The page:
files.push(file);
		});
	});
	return files;
}

// Comparison function for sorting an array of files.

function newestFirst(a, b) {
	return b.DateLastModified - a.DateLastModified;
}

// Delete as many old files as necessary to keep
// disk usage below limit.

var fso = new ActiveXObject('Scripting.FileSystemObject');
var folder = fso.getFolder(pathname);
var files = filesIn(folder).sort(newestFirst);

var totalDiskUsed = 0;
for (var i = 0; i < files.length; ++i) {
	// Round size up to cluster size boundary
	var diskUsed = (files[i].size + 4095) / 4096 * 4096;
	totalDiskUsed += diskUsed;
	if (totalDiskUsed > limit) files[i].Delete(true);
}

// Remove empty subfolders.

walkTree(folder, function(folder) {
	if (folder.SubFolders.Count + folder.Files.Count == 0) {
		folder.Delete(true);
	}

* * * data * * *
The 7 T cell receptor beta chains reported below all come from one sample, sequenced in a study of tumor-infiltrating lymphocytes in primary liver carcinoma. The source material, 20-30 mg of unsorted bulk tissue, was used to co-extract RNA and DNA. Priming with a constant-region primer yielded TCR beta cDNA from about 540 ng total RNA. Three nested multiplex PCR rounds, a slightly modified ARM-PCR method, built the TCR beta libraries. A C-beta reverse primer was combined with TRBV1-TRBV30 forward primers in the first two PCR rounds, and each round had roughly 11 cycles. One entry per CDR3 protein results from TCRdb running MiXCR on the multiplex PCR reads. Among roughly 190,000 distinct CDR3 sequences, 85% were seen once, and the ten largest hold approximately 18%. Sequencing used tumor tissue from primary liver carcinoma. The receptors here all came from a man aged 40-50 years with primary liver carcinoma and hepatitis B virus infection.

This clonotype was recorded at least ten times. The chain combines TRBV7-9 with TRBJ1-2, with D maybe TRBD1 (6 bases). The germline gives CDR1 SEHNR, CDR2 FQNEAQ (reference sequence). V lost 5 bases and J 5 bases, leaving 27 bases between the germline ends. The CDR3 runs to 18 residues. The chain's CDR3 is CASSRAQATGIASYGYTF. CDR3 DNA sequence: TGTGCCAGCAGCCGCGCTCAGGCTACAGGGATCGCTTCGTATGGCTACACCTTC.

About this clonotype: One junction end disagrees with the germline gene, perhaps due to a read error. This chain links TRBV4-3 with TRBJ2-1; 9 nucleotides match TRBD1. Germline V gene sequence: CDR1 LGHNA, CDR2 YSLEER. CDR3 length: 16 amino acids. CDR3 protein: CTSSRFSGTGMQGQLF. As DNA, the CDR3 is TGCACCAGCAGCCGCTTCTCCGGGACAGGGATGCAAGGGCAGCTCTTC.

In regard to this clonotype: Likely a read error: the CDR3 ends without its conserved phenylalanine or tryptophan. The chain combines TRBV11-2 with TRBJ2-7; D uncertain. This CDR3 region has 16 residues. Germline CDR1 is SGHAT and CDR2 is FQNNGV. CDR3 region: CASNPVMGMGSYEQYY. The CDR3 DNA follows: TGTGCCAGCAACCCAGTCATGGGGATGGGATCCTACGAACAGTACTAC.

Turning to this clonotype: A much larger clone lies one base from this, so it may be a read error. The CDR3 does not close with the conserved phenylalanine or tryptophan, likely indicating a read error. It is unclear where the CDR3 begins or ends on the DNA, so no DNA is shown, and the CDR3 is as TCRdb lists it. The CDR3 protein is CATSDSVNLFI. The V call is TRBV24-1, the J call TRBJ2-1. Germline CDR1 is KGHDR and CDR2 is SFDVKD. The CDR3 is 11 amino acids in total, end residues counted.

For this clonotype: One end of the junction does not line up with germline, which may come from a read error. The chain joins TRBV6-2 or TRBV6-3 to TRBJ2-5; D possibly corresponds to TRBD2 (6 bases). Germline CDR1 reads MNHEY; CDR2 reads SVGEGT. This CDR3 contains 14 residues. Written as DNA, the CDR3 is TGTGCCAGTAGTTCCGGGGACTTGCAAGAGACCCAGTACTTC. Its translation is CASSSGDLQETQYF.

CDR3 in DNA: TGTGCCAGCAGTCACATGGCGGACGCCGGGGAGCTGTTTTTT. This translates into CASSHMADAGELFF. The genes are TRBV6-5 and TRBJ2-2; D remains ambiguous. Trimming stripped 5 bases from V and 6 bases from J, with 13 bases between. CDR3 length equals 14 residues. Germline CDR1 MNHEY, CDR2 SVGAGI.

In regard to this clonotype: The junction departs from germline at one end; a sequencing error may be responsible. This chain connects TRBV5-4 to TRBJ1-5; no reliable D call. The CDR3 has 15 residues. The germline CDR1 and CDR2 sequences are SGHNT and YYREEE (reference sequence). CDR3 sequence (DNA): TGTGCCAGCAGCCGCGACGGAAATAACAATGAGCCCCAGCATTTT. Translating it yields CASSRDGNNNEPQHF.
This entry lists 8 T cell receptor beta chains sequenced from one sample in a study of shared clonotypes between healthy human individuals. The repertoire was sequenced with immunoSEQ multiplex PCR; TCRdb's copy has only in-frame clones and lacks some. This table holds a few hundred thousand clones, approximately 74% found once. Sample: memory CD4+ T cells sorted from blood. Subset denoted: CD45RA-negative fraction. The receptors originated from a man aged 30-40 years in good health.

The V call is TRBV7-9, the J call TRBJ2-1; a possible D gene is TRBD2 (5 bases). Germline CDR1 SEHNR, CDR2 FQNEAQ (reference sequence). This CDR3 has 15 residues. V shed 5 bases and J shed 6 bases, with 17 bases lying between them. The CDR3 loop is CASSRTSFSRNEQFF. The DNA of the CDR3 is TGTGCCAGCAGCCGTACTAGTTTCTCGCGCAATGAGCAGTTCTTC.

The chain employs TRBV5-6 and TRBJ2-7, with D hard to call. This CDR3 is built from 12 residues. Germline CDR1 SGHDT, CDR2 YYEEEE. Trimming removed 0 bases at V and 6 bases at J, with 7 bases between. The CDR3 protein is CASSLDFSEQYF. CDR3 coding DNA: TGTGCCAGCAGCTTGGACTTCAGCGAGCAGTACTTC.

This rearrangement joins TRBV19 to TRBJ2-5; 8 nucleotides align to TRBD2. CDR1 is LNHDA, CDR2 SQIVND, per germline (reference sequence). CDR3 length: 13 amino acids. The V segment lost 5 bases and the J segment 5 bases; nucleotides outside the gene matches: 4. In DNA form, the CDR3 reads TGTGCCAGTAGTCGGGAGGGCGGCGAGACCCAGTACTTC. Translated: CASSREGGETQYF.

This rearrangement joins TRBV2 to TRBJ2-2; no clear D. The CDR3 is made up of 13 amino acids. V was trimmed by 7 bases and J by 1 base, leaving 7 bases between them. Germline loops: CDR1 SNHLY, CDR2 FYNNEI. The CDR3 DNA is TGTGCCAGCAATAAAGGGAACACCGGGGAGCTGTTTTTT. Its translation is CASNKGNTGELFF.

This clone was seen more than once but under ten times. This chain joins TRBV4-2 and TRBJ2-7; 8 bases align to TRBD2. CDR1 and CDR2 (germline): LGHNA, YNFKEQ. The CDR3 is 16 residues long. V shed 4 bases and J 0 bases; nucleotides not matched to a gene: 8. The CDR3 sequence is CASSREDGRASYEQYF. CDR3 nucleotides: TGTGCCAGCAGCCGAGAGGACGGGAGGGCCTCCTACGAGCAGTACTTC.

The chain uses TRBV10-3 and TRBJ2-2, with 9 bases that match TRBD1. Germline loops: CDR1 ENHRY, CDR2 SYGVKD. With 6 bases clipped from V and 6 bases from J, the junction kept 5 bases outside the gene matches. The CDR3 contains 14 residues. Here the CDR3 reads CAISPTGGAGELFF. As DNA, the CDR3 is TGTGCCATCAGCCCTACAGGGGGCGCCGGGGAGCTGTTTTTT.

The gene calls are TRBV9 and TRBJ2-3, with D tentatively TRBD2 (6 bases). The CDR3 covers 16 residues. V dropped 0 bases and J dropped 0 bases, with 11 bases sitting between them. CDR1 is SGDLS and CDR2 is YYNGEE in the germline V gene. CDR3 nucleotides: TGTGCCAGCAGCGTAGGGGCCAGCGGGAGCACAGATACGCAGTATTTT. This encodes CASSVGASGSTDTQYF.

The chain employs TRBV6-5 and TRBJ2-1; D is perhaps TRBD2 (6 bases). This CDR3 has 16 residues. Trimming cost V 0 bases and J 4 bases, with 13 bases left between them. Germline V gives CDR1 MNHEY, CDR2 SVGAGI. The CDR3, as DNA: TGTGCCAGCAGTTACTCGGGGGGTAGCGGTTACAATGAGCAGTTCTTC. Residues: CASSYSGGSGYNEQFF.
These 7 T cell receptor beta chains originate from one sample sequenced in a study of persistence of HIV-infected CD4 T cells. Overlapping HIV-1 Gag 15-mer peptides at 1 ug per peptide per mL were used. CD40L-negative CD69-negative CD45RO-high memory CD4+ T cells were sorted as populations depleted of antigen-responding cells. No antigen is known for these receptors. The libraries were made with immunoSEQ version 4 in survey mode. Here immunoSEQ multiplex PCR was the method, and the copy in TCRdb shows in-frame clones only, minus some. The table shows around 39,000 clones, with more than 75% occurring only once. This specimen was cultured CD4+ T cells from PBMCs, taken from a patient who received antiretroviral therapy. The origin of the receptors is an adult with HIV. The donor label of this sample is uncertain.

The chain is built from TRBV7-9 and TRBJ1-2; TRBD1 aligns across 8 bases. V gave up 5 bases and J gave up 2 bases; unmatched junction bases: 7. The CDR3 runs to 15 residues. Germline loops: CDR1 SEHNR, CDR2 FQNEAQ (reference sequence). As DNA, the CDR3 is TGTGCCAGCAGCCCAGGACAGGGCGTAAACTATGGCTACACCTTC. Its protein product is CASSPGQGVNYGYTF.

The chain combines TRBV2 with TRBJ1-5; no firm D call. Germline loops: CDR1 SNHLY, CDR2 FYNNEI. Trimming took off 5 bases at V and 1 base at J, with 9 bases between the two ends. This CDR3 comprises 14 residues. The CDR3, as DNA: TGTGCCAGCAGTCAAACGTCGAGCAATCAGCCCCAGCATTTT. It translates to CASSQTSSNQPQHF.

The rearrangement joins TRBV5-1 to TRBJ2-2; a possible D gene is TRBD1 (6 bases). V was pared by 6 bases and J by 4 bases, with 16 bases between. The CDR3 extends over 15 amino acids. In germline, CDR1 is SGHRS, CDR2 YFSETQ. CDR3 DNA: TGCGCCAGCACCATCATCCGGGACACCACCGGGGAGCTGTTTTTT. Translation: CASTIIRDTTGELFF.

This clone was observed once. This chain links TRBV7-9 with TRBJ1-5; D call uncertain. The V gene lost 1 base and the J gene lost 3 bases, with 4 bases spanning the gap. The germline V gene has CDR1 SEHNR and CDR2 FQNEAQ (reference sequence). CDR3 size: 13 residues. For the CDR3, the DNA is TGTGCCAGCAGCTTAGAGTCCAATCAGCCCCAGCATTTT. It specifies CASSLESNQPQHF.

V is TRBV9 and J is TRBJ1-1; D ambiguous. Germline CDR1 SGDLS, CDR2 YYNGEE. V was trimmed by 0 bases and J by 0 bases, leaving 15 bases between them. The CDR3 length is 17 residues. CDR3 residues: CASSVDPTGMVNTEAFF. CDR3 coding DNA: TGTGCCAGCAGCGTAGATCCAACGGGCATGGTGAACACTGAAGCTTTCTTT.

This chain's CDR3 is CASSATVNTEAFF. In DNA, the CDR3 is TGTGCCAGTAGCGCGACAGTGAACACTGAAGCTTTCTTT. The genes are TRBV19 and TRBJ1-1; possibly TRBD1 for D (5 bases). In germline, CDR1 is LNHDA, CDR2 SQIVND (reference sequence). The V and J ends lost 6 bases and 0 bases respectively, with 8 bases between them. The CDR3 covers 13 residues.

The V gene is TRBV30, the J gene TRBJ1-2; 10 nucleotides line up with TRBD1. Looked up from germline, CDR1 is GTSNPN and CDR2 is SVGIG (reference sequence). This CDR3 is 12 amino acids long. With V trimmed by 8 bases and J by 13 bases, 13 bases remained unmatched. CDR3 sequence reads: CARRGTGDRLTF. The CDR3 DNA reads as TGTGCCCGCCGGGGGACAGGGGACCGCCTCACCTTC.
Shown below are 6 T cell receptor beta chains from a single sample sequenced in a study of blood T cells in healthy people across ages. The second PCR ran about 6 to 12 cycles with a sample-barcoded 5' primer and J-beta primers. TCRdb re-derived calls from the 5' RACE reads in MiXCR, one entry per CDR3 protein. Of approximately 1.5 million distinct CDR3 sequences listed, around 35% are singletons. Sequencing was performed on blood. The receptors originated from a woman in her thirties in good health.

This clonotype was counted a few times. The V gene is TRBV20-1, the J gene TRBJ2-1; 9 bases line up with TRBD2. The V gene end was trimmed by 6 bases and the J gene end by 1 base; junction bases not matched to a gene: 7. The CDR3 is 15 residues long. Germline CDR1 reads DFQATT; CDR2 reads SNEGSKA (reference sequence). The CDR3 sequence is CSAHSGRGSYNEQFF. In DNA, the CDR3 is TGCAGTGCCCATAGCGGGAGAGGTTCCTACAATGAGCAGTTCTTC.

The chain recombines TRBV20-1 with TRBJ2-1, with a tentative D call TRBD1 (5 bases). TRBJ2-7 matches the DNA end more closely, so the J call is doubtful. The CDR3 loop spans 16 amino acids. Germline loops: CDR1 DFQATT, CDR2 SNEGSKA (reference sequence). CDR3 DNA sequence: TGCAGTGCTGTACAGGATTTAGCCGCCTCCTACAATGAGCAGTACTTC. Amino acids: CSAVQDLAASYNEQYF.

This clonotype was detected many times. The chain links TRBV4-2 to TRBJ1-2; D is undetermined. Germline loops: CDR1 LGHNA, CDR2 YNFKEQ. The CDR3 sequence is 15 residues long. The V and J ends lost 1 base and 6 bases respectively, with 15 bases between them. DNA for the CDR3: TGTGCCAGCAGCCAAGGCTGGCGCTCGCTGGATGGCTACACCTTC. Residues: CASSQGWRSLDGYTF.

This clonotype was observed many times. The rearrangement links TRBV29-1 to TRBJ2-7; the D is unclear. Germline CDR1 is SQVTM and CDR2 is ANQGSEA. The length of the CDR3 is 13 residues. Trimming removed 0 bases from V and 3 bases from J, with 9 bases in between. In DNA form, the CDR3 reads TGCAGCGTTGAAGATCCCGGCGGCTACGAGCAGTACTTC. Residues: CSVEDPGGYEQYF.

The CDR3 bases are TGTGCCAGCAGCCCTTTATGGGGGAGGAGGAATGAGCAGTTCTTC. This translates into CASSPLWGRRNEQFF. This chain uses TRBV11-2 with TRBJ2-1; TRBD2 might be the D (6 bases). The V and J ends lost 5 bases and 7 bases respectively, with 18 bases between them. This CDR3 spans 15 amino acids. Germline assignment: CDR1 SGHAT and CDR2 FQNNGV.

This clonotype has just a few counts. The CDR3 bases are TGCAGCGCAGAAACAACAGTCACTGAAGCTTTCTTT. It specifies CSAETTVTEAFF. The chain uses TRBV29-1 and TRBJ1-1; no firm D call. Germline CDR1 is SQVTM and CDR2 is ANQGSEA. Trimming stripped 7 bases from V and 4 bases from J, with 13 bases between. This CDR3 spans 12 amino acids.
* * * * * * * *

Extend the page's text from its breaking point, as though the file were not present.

});

posted by flabdablet at 11:44 AM on October 9 [1 favorite]


Sorry, there's a bug in that. I managed to forget that JScript arithmetic is floating-point, not integer, when writing the conversion from file size to disk space used. The result is that it may prune slightly harder than it really needs to. Please substitute the following lines:
	// Round size up to cluster size boundary
	var diskUsed = Math.ceil(files[i].size / 4096) * 4096;

posted by flabdablet at 8:22 PM on October 9


Here's another version of the same algorithm as a cmd+PowerShell polyglot, just because I'm trying to persuade myself to learn PowerShell which is allegedly the most bestest scripting language that ever languaged a script.